Some people think of the second coming of the Lord as though it were a dreadful event, an event from which we might well shrink, because they confound the second coming of Christ for His people with the day of judgment for a godless world; but these are two very distinct events. When He said, “If I go and prepare a place for you, I will come again, and receive you unto myself; that where I am, there ye may be also,” He was not referring to the final day of judgment. He was speaking of the time when He will come back and raise the dead and change the living, those of His own redeemed people, and take them up to be with Him in the Father’s house. Surely there is nothing to dread about that. It is no fearful portent, the thought of the Lord’s coming.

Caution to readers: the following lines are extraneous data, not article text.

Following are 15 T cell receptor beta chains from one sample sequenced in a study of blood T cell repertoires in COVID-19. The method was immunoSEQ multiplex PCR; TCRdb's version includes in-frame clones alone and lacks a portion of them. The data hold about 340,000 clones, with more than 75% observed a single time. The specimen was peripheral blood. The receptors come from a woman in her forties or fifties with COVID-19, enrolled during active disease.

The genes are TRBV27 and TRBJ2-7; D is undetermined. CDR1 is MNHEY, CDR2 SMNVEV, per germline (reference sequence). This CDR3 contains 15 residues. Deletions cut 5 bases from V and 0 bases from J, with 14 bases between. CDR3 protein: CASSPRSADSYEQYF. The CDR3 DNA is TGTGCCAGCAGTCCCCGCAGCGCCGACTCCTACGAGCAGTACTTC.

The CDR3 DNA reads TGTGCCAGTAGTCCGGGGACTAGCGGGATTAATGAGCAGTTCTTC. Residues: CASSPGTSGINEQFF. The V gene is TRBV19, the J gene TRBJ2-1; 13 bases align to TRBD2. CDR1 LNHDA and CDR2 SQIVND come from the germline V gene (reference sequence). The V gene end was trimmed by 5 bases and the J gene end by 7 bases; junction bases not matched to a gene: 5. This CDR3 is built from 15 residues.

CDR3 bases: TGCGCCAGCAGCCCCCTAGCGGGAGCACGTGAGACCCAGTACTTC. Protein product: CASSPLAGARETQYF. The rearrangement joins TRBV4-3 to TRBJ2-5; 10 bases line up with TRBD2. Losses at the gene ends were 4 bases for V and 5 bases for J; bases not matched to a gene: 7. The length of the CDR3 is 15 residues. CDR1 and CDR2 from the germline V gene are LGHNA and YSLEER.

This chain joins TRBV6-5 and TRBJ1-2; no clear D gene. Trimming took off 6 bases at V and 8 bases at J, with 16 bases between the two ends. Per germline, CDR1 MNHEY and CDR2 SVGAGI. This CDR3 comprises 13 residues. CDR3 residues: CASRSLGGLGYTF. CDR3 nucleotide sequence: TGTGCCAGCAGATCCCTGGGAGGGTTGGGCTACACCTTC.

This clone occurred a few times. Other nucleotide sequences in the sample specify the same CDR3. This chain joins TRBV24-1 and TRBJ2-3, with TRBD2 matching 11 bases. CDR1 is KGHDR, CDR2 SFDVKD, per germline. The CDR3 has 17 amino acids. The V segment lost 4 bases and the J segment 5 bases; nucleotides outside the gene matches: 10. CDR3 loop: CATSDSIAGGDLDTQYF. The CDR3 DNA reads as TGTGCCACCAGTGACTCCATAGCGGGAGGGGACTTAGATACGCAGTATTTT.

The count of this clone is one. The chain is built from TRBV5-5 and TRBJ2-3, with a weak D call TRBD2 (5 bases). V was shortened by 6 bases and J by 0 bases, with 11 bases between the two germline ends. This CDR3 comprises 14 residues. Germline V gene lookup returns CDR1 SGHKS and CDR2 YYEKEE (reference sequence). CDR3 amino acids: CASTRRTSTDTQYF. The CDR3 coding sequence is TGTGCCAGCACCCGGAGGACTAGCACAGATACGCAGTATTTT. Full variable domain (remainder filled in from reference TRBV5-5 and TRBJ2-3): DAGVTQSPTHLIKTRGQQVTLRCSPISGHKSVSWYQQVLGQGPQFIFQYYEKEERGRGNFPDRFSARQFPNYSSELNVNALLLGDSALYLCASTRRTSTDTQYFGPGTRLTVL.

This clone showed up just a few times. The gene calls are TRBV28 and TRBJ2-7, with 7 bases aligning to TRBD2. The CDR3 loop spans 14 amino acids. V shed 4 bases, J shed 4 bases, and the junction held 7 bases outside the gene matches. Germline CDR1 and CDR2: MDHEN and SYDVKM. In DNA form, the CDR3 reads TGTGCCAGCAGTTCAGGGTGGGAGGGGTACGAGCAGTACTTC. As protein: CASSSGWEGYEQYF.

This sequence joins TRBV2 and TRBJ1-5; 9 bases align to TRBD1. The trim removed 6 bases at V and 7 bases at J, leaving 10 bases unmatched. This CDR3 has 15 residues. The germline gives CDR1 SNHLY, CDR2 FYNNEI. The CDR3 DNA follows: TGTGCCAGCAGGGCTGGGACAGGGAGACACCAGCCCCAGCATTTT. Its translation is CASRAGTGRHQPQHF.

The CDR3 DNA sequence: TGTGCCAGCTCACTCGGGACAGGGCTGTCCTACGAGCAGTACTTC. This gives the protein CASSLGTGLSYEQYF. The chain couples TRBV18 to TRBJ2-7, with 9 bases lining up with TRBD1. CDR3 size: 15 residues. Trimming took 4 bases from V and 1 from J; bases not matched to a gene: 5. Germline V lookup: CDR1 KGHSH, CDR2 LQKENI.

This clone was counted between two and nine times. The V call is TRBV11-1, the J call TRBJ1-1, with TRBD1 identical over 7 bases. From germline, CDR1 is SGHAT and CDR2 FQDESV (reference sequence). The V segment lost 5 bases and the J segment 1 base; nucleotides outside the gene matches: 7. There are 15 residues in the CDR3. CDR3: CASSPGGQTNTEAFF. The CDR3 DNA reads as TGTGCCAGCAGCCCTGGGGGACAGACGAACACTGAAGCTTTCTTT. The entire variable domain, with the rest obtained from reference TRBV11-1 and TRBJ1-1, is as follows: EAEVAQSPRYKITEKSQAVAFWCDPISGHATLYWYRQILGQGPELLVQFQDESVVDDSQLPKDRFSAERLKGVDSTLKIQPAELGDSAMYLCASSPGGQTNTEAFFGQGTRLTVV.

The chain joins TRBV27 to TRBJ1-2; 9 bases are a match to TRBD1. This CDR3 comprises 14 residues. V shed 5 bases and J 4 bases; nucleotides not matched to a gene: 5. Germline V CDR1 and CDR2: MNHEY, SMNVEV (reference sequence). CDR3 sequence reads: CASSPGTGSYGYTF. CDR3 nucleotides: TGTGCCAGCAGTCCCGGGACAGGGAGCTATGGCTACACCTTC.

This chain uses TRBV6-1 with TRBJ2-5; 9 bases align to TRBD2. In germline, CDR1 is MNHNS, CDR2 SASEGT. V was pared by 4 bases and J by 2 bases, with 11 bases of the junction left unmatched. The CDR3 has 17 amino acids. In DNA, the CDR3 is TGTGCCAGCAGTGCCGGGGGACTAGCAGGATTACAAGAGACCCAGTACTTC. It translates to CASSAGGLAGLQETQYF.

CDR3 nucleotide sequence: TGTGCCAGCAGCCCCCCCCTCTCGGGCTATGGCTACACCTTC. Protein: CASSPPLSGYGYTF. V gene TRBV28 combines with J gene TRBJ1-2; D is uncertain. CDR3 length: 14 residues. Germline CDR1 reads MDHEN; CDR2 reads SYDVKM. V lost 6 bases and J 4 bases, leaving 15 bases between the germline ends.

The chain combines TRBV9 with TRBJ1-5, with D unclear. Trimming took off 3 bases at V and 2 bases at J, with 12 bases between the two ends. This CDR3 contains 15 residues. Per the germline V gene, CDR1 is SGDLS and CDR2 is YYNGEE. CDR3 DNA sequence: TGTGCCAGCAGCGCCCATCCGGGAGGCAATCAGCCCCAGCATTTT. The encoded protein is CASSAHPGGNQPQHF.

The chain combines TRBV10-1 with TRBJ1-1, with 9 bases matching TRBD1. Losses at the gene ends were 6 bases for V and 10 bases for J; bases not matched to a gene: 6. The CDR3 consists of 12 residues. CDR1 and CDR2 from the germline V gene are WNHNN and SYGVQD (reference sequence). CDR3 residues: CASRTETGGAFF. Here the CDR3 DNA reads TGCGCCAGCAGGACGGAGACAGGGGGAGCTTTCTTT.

On one occasion I was asked in a certain Canadian city to give an address to the ministerial union on the second coming of the Lord Jesus, and so I went down with a heart and mind full of the subject, and found nearly seventy of the city’s preachers gathered together. It was my privilege to talk to them for about forty minutes on what I believe the Word of God teaches concerning this great expectation of the Church. When I had finished, the moderator of the meeting, who was a Presbyterian minister, rose and said, “My friends, I want to give my personal testimony concerning this subject. I was a minister for a great many years before I ever took the time to study what the Bible has to say about the second coming of the Lord, but some years back I became deeply interested and I searched the Scriptures for all references to the subject. You know, as that truth opened up to me, I got a new Bible. It just seemed as though my Bible was entirely different. So many things were plain that had been dark before.” Then he said, “Now I would like to have you tell us how this subject appeals to you.”